Epara is a line of high-quality, scientifically-proven products derived from the rich soils of Africa that will wrap you in an all-natural luxury. Epara repairs and pampers, leaving skin moisturized and hydrated.
“Mallee” was founded by Zeze Orialkhi and was the name of her great grandmother. Malle is a term of endearment for a gracious wise woman.
“Our hero ingredient is an organic green Rooibos extract because it offers powerful antioxidant protection and soothing properties,” says Sarah Hetherington, co-founder of the “African Extracts” brand with her husband, Cape Town-based skin-care manufacturer Rob Tiffin. Their products utilize the anti-oxidant benefits of the plant which grows naturally in the Cederberg mountain of South Africa’s Western Cape.
Founder of R and R Luxury, Valerie Obaze comments: “Most of our product formulations are modern versions of ancient African skincare secrets We use all-natural plant-powered ingredients that are great for the skin and, because of the power of the ingredients, our formulations feature one to five ingredients maximum.
“Whilst sharing Africa’s beauty secrets we must be sustainable and responsible, sowing back into African soil and African people what we are taking out.” The company is involved in empowerment initiatives. One of its products is baobab repair oil.
Emilia Ramos, CEO, and Founder of Agrestal Beauty is similar. “Each ingredient is uniquely sourced from the motherland, offering pure and organic plant-based products that nourish and soothe the skin”.
Agrestal means “in an unprocessed and raw state to grow wild in cultivated fields.” Products include a Turmeric Clay Mask, Rose Hydrating Oil, or Willow Bark Cleanser.
“We have a rich bio-environment,” explains Nomshado Baca, founder of A Complexion Company which makes an eco-luxury single source wellness super powder inspired by medicines used by Kalahari tribes. “There are many efficacious ingredients which are cultivated using native farming practices, while others are sourced through careful wild harvesting by the local population.”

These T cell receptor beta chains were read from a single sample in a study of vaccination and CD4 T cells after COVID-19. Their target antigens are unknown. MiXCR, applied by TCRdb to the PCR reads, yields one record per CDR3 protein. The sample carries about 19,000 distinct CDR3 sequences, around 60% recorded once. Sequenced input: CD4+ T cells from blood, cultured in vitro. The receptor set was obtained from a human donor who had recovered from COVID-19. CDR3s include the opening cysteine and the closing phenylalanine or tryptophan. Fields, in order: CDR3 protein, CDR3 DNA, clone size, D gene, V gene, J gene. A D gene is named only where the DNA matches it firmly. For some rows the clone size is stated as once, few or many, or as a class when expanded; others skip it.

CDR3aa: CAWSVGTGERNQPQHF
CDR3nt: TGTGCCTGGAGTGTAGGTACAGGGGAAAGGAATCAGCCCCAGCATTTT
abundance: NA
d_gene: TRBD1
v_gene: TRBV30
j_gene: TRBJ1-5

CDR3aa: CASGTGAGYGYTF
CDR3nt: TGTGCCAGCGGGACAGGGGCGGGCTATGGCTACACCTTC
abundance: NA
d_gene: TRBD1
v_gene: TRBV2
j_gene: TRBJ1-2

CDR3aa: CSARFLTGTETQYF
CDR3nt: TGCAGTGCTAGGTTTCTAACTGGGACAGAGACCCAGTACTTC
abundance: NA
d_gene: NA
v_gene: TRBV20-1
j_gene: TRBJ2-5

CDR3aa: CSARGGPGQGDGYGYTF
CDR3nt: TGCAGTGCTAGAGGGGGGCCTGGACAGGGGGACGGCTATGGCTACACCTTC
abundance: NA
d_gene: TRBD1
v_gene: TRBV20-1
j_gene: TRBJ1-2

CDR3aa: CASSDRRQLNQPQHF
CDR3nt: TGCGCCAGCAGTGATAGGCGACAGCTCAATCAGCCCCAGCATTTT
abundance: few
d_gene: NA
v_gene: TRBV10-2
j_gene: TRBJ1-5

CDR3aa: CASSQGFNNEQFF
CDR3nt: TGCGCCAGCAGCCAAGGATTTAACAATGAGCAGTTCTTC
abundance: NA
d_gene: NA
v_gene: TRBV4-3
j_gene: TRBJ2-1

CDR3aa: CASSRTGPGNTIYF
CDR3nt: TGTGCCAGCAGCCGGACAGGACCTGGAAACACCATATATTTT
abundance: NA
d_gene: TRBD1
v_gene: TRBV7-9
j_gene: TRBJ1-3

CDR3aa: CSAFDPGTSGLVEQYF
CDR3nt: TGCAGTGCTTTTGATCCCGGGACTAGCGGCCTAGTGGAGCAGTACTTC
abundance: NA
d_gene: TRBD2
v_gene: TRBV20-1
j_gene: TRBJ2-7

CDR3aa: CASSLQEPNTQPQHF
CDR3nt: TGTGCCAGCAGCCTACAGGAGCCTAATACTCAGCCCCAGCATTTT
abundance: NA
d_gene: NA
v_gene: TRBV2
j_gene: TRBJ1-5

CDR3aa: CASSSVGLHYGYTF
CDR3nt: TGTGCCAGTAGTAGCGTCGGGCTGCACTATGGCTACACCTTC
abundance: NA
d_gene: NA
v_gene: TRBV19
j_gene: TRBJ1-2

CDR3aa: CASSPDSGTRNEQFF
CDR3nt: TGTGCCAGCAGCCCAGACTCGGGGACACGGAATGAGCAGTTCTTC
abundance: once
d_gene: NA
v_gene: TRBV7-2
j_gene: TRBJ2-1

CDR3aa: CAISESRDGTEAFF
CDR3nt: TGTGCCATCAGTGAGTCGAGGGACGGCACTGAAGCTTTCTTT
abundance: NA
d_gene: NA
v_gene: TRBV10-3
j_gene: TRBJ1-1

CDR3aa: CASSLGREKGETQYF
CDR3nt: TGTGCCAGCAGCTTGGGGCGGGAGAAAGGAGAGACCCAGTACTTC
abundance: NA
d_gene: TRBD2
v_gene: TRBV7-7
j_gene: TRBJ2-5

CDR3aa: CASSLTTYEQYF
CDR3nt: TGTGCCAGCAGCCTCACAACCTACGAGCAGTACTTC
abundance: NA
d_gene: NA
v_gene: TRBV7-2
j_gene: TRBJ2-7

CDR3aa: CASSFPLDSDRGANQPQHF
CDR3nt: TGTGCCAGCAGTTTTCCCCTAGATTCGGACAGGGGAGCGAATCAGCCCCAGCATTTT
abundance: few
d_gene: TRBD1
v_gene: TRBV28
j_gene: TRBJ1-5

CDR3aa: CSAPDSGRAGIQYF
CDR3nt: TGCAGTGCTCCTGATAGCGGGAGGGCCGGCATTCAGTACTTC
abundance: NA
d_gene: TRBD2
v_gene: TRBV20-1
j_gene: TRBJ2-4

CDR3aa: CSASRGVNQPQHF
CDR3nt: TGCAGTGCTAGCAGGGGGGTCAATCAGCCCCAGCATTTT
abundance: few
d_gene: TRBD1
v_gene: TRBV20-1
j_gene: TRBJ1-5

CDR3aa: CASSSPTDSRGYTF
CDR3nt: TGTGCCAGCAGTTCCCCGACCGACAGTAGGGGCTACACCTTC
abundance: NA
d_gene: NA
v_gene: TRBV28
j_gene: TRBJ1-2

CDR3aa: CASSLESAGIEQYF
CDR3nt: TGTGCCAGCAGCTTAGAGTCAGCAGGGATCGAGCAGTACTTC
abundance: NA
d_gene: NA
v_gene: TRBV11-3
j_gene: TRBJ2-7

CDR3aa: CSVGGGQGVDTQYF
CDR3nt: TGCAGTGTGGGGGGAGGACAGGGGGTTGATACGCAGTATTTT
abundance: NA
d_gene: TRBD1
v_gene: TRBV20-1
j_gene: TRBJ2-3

Charis Udeh, founder of Kyalli Skin. “The most beautiful part of A-beauty is the bond when beauty formulas are created, and rituals are exercised,” she says. “It is similar to the bond and togetherness shared amongst families at a dinner table in the Western culture; think an Italian family feast. The love and camaraderie are so tangible.”
Meaning “luminous” in the sub-Saharan Hausa language, products use another allegedly-miraculous plant, yakuwa. Kyalli Skin’s portfolio includes a Good To Glow whipped body souffle.
Joyce Awojoodu is the founder and CEO of ORIKI, Nigeria’s first skincare brand. Oriki means “inspiration” or “your crown”. in the Yoruba language.
Concludes Udeh. “These ingredients have been used by people on the continent for centuries and the results remain unchanged and unchallenged, which is a testament of the purity and efficacy of the ingredients.”
Africans have been seeking even skin tone, targeting their imperfections and ways to reduce hyper-pigmentation for centuries. Humans and elephants included.